What you can keep in a bankruptcy case depends on what Chapter you file and where you live.
In many, many instances, bankruptcy allows you to keep your house and is the only tool to allow you to keep your house.
Normally, in a Chapter 7 case, you can keep whatever you can exempt under the allowed "exemptions".
An "exemption" is something that you may keep, regardless as to how much money you owe to creditors.
There is a State Exemption scheme in many states and there is a Federal Bankruptcy Code exemption scheme applicable to all states.
If you live in New Hampshire, where I practice, you can choose either (1) the State Exemptions or the (2) Federal Exemptions. If you go to my prior articles, click on "exemptions", and it will tell you what you can exempt under the Federal or State Exemption schemes.
Under the New Hampshire State Exemptions, you have a homestead exemption of $100,000. Under the Federal Bankruptcy Code exemptions, you can exempt $21,625 in value of your home.
So, if you own a home worth $250,000 and owe $150,000 on the mortgage, you have an equity cushion of $100,000. Under the New Hampshire State Exemptions, you could protect all of the equity in your home (remember, there is a $100,000 homestead exemption) and go through Chapter 7 without the bankruptcy trustee touching your home. You can keep it. The only issue is then between you and the mortgage holder on your home. If you are current in your mortgage payments, then regardless as to whether you file Chapter 7, the mortgage holder cannot foreclose on your home as long as you are current in all of your obligations under the mortgage. Many people who are overwhelmed by credit card debt or medical bills, stay current on their home mortgage payments, and file Chapter 7 to get rid of the credit card debt and medical bills - and still keep their home.
If you are not current on your mortgage payments, then the lender may foreclose - but you still get to keep the surplus proceeds over and above what you owe on the mortgage on any foreclosure sale of your home.
In Chapter 13, you would still choose either the State or Federal Exemption scheme. However, as long as you make the Chapter 13 payments under your Chapter 13 re-payment plan, you can normally keep ALL of your assets.
The reason you list the exemptions in Chapter 13 is to figure out how much equity you have in your assets after application of exemptions. Why? Because, in Chapter 13, under your repayment plan you should pay your unsecured creditors (nomrally credit card debt or medical bills) the same percentage they would receive if you liquidated all of your assets after application of the exemptions - essentially, pennies on the dollar spread over the life of your Chapter 13 re-payment plan.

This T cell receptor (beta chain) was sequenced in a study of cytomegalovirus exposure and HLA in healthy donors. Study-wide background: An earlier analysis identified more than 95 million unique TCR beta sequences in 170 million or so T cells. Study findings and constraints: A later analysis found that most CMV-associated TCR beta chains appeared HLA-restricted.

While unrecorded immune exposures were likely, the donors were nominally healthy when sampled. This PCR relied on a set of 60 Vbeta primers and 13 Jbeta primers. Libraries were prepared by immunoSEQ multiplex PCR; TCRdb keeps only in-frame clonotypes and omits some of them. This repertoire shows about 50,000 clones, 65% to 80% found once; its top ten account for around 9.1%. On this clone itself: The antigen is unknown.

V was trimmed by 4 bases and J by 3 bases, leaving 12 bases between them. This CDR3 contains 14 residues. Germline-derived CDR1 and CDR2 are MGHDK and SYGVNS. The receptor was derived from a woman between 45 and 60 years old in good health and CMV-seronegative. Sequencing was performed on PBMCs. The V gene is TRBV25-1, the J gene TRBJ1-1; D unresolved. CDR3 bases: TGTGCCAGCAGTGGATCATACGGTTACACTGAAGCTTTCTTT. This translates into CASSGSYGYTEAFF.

Many people file Chapter 13 because they are behind in their mortgage payments and just cannot catch up, but they want to keep their home. Chapter 13 gives the home owner the opportunity to keep their house.
Let's say Mrs. X pays $1000 monthly to her bank for her mortgage but she was out of work for a few months and fell behind 4 payments - she now owes the bank $4000 in past-due payments, called "mortgage arrearages". She tries to get a loan modification, but the bank just will not work with her. Mrs. X tells the bank she can still make her $1000 monthly mortgage payment if they would just let her spread out the $4000 she owes in mortgage arrearages over time. Mrs. X says to the bank, if you just let me spread the $4000 I owe in back payments over 36-months, I can catch up. The bank says "no". They tell her they are going to foreclose on her house.
[When a bank says the "f" word ("foreclosure") - take action. Please click on the articles under "foreclosure" on my blog to learn more about foreclosure - because in New Hampshire, the bank normally does not have to take you to court to foreclose on your home and you can be on the street in a matter of months.]
Mrs. X can force the bank to take her deal by simply filing Chapter 13 and sucessfully completing the same 36-month re-payment plan!